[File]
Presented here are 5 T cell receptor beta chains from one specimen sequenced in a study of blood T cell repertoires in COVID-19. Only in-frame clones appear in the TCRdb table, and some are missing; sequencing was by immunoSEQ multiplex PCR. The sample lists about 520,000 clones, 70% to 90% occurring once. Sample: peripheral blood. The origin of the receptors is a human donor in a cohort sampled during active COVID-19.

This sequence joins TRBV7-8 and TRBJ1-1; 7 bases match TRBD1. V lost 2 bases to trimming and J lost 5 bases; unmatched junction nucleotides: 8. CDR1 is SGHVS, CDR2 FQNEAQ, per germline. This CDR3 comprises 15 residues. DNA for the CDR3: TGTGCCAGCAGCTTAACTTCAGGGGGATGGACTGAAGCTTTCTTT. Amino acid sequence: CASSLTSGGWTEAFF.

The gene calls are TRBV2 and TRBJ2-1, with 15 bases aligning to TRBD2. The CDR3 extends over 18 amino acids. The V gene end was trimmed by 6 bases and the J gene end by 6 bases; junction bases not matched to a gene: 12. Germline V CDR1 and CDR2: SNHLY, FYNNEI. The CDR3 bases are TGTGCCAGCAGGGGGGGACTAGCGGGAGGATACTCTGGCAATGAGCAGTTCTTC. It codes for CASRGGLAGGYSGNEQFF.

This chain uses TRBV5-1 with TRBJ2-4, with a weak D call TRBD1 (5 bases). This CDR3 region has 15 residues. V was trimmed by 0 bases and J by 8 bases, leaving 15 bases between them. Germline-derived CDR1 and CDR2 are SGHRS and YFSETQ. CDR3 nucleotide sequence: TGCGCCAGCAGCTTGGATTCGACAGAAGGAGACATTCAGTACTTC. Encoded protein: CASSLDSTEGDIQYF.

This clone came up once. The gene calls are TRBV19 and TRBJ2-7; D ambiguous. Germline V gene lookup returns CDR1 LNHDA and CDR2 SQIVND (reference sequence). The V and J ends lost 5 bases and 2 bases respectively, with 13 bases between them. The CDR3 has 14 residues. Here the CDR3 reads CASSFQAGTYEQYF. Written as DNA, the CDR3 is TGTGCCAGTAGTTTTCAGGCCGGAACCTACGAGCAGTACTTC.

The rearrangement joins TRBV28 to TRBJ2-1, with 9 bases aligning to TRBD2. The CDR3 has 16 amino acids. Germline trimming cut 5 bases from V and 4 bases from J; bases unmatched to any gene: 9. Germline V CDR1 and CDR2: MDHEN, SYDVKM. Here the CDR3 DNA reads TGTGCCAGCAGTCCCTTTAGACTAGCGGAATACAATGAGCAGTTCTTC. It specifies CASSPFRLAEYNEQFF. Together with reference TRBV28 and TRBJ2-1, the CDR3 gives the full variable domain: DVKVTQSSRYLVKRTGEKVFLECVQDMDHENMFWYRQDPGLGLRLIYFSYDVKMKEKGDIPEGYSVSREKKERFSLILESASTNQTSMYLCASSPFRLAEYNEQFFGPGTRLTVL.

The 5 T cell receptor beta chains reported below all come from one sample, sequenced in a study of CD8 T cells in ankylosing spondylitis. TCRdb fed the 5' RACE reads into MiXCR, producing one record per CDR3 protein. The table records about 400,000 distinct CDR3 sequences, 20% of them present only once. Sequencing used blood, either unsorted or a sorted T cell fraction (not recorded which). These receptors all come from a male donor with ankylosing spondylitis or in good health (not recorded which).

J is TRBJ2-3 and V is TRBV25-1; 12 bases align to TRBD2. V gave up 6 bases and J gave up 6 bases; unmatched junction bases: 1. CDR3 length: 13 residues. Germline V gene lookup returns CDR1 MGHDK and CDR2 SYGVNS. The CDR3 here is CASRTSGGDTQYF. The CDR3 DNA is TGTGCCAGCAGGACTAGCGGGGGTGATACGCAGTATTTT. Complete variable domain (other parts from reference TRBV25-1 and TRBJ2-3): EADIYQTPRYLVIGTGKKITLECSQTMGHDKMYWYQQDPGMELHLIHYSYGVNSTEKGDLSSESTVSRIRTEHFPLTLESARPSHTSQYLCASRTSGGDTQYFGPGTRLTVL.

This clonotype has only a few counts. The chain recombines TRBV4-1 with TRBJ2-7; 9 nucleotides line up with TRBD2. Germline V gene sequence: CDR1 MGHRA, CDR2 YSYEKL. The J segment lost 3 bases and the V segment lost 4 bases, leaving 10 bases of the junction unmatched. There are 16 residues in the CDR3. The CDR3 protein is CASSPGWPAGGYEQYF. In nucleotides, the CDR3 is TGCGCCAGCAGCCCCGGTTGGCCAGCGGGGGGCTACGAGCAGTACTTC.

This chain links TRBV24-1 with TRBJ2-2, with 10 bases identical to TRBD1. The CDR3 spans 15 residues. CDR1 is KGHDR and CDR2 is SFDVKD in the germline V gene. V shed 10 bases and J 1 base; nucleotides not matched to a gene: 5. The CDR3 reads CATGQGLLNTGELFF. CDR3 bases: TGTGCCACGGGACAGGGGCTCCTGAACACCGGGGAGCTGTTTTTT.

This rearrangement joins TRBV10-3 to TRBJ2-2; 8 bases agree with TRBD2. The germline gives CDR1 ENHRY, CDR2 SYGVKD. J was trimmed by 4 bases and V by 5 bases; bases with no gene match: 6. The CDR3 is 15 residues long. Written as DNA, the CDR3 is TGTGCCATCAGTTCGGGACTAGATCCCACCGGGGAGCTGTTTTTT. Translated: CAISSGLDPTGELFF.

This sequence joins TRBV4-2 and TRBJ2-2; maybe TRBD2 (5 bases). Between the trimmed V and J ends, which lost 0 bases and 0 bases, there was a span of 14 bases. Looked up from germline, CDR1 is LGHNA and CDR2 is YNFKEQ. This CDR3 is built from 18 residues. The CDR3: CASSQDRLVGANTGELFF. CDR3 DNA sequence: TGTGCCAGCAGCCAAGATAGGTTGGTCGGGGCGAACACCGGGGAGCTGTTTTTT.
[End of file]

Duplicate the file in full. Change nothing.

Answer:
Presented here are 5 T cell receptor beta chains from one specimen sequenced in a study of blood T cell repertoires in COVID-19. Only in-frame clones appear in the TCRdb table, and some are missing; sequencing was by immunoSEQ multiplex PCR. The sample lists about 520,000 clones, 70% to 90% occurring once. Sample: peripheral blood. The origin of the receptors is a human donor in a cohort sampled during active COVID-19.

This sequence joins TRBV7-8 and TRBJ1-1; 7 bases match TRBD1. V lost 2 bases to trimming and J lost 5 bases; unmatched junction nucleotides: 8. CDR1 is SGHVS, CDR2 FQNEAQ, per germline. This CDR3 comprises 15 residues. DNA for the CDR3: TGTGCCAGCAGCTTAACTTCAGGGGGATGGACTGAAGCTTTCTTT. Amino acid sequence: CASSLTSGGWTEAFF.

The gene calls are TRBV2 and TRBJ2-1, with 15 bases aligning to TRBD2. The CDR3 extends over 18 amino acids. The V gene end was trimmed by 6 bases and the J gene end by 6 bases; junction bases not matched to a gene: 12. Germline V CDR1 and CDR2: SNHLY, FYNNEI. The CDR3 bases are TGTGCCAGCAGGGGGGGACTAGCGGGAGGATACTCTGGCAATGAGCAGTTCTTC. It codes for CASRGGLAGGYSGNEQFF.

This chain uses TRBV5-1 with TRBJ2-4, with a weak D call TRBD1 (5 bases). This CDR3 region has 15 residues. V was trimmed by 0 bases and J by 8 bases, leaving 15 bases between them. Germline-derived CDR1 and CDR2 are SGHRS and YFSETQ. CDR3 nucleotide sequence: TGCGCCAGCAGCTTGGATTCGACAGAAGGAGACATTCAGTACTTC. Encoded protein: CASSLDSTEGDIQYF.

This clone came up once. The gene calls are TRBV19 and TRBJ2-7; D ambiguous. Germline V gene lookup returns CDR1 LNHDA and CDR2 SQIVND (reference sequence). The V and J ends lost 5 bases and 2 bases respectively, with 13 bases between them. The CDR3 has 14 residues. Here the CDR3 reads CASSFQAGTYEQYF. Written as DNA, the CDR3 is TGTGCCAGTAGTTTTCAGGCCGGAACCTACGAGCAGTACTTC.

The rearrangement joins TRBV28 to TRBJ2-1, with 9 bases aligning to TRBD2. The CDR3 has 16 amino acids. Germline trimming cut 5 bases from V and 4 bases from J; bases unmatched to any gene: 9. Germline V CDR1 and CDR2: MDHEN, SYDVKM. Here the CDR3 DNA reads TGTGCCAGCAGTCCCTTTAGACTAGCGGAATACAATGAGCAGTTCTTC. It specifies CASSPFRLAEYNEQFF. Together with reference TRBV28 and TRBJ2-1, the CDR3 gives the full variable domain: DVKVTQSSRYLVKRTGEKVFLECVQDMDHENMFWYRQDPGLGLRLIYFSYDVKMKEKGDIPEGYSVSREKKERFSLILESASTNQTSMYLCASSPFRLAEYNEQFFGPGTRLTVL.

The 5 T cell receptor beta chains reported below all come from one sample, sequenced in a study of CD8 T cells in ankylosing spondylitis. TCRdb fed the 5' RACE reads into MiXCR, producing one record per CDR3 protein. The table records about 400,000 distinct CDR3 sequences, 20% of them present only once. Sequencing used blood, either unsorted or a sorted T cell fraction (not recorded which). These receptors all come from a male donor with ankylosing spondylitis or in good health (not recorded which).

J is TRBJ2-3 and V is TRBV25-1; 12 bases align to TRBD2. V gave up 6 bases and J gave up 6 bases; unmatched junction bases: 1. CDR3 length: 13 residues. Germline V gene lookup returns CDR1 MGHDK and CDR2 SYGVNS. The CDR3 here is CASRTSGGDTQYF. The CDR3 DNA is TGTGCCAGCAGGACTAGCGGGGGTGATACGCAGTATTTT. Complete variable domain (other parts from reference TRBV25-1 and TRBJ2-3): EADIYQTPRYLVIGTGKKITLECSQTMGHDKMYWYQQDPGMELHLIHYSYGVNSTEKGDLSSESTVSRIRTEHFPLTLESARPSHTSQYLCASRTSGGDTQYFGPGTRLTVL.

This clonotype has only a few counts. The chain recombines TRBV4-1 with TRBJ2-7; 9 nucleotides line up with TRBD2. Germline V gene sequence: CDR1 MGHRA, CDR2 YSYEKL. The J segment lost 3 bases and the V segment lost 4 bases, leaving 10 bases of the junction unmatched. There are 16 residues in the CDR3. The CDR3 protein is CASSPGWPAGGYEQYF. In nucleotides, the CDR3 is TGCGCCAGCAGCCCCGGTTGGCCAGCGGGGGGCTACGAGCAGTACTTC.

This chain links TRBV24-1 with TRBJ2-2, with 10 bases identical to TRBD1. The CDR3 spans 15 residues. CDR1 is KGHDR and CDR2 is SFDVKD in the germline V gene. V shed 10 bases and J 1 base; nucleotides not matched to a gene: 5. The CDR3 reads CATGQGLLNTGELFF. CDR3 bases: TGTGCCACGGGACAGGGGCTCCTGAACACCGGGGAGCTGTTTTTT.

This rearrangement joins TRBV10-3 to TRBJ2-2; 8 bases agree with TRBD2. The germline gives CDR1 ENHRY, CDR2 SYGVKD. J was trimmed by 4 bases and V by 5 bases; bases with no gene match: 6. The CDR3 is 15 residues long. Written as DNA, the CDR3 is TGTGCCATCAGTTCGGGACTAGATCCCACCGGGGAGCTGTTTTTT. Translated: CAISSGLDPTGELFF.

This sequence joins TRBV4-2 and TRBJ2-2; maybe TRBD2 (5 bases). Between the trimmed V and J ends, which lost 0 bases and 0 bases, there was a span of 14 bases. Looked up from germline, CDR1 is LGHNA and CDR2 is YNFKEQ. This CDR3 is built from 18 residues. The CDR3: CASSQDRLVGANTGELFF. CDR3 DNA sequence: TGTGCCAGCAGCCAAGATAGGTTGGTCGGGGCGAACACCGGGGAGCTGTTTTTT.